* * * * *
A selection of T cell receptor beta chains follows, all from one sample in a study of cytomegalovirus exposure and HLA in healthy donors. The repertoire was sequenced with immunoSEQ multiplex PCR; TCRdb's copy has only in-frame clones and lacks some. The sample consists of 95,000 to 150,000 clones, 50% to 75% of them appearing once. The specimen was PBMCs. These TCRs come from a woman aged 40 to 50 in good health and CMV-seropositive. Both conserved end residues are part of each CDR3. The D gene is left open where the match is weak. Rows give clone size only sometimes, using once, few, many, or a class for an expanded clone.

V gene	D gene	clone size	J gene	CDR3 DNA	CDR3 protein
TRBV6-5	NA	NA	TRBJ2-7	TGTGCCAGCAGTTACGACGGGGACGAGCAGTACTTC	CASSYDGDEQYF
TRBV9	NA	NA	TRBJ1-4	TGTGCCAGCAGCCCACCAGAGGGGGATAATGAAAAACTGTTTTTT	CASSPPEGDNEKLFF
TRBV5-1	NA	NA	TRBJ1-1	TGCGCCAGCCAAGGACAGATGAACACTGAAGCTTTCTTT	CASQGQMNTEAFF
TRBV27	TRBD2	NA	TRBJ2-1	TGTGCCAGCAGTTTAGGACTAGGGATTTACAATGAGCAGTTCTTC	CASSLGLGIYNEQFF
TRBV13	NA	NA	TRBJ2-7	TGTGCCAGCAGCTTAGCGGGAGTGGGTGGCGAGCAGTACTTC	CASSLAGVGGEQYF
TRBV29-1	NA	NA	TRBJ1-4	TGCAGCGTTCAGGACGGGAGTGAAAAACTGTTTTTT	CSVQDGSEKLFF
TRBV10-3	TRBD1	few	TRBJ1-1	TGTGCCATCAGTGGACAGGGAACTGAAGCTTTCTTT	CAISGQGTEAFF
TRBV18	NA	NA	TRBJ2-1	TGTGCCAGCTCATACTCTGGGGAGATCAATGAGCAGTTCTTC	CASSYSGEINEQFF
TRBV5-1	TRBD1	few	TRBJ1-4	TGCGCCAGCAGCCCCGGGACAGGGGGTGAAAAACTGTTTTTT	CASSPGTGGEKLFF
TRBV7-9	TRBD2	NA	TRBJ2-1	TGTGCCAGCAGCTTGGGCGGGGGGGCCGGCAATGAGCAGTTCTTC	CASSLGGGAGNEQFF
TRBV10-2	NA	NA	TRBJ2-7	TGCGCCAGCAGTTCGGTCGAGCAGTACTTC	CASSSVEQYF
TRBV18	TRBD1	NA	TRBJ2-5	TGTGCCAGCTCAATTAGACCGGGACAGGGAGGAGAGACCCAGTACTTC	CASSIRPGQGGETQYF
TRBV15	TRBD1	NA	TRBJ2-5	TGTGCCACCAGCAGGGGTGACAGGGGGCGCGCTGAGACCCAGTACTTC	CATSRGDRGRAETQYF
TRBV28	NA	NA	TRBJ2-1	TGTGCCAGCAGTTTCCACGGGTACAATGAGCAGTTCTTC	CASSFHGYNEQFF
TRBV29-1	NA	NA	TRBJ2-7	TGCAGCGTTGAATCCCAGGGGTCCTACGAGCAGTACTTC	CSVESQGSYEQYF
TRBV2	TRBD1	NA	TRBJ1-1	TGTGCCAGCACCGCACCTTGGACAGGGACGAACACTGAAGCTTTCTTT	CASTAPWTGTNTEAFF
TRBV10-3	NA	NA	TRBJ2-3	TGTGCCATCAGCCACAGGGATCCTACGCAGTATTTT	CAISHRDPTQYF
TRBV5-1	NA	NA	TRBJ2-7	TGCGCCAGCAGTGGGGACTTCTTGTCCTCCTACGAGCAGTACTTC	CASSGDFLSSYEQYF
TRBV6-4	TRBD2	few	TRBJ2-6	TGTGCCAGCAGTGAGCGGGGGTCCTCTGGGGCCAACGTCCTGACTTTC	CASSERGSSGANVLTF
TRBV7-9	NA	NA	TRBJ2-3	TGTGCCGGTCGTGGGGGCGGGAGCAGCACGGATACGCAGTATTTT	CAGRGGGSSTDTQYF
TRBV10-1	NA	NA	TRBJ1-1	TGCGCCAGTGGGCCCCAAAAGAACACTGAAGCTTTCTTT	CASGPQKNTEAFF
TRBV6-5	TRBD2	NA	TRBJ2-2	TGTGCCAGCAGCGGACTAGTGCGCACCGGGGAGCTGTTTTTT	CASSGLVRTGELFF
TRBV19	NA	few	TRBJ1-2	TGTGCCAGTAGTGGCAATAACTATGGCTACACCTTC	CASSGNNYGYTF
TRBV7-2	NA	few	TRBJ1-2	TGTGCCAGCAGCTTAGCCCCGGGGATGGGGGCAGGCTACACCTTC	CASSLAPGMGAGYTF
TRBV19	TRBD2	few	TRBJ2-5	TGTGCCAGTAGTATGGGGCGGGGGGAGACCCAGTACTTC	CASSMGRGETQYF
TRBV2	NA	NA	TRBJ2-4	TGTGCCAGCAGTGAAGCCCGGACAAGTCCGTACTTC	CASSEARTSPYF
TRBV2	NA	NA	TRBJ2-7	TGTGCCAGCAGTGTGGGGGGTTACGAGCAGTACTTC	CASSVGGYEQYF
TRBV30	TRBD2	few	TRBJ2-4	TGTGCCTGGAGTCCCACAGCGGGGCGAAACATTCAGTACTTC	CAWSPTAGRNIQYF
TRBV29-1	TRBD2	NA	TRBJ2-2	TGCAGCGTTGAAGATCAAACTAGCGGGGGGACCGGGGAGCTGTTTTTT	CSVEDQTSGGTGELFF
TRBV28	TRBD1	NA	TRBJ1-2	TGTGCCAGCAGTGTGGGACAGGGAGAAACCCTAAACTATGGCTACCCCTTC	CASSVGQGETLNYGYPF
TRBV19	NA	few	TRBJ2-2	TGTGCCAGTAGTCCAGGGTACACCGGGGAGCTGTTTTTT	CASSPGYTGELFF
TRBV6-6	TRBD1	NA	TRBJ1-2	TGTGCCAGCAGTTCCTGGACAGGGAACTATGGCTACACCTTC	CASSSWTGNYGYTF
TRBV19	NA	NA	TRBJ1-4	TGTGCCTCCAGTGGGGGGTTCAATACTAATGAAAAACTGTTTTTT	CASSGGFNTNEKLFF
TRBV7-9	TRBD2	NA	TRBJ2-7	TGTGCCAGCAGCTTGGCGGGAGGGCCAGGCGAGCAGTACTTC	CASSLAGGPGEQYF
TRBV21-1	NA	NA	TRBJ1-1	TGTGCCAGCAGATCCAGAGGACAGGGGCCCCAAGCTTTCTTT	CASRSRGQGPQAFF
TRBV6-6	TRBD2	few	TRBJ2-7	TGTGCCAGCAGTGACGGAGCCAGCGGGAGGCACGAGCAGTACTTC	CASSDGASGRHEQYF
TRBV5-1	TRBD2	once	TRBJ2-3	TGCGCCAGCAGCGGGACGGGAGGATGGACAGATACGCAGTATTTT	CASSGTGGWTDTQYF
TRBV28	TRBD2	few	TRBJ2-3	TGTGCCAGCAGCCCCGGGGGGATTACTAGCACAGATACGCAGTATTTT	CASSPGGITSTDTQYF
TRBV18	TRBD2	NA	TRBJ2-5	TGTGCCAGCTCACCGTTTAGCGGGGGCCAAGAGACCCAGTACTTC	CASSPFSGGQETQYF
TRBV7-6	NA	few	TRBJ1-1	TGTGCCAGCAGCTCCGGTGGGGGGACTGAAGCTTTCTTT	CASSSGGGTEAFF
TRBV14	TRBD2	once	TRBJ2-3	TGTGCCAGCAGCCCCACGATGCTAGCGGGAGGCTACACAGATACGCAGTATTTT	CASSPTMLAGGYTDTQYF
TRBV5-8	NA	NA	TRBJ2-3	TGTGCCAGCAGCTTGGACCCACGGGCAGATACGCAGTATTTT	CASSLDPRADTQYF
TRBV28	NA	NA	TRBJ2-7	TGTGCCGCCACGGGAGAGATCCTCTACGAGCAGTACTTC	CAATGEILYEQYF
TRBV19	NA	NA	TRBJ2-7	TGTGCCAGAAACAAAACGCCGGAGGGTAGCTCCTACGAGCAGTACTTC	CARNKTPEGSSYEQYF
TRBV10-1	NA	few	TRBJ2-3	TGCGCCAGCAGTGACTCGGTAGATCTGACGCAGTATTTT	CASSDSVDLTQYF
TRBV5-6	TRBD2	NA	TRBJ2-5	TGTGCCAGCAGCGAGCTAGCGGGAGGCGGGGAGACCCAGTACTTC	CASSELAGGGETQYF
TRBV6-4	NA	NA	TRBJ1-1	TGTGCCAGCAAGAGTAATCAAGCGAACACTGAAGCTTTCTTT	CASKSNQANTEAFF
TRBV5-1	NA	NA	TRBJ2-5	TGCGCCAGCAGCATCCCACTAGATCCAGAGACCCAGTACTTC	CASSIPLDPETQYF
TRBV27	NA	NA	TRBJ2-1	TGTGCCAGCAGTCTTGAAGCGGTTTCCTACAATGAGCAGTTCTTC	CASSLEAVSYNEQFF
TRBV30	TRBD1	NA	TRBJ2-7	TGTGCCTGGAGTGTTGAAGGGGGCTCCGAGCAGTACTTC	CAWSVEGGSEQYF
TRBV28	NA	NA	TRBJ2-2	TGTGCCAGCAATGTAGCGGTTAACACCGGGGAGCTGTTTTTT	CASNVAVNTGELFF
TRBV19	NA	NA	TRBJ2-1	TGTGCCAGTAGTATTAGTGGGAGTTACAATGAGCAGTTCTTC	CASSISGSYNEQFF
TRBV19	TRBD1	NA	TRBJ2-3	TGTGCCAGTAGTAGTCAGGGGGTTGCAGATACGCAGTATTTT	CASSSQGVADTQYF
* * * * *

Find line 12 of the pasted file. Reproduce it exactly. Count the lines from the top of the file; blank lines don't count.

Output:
TRBV7-9	TRBD2	NA	TRBJ2-1	TGTGCCAGCAGCTTGGGCGGGGGGGCCGGCAATGAGCAGTTCTTC	CASSLGGGAGNEQFF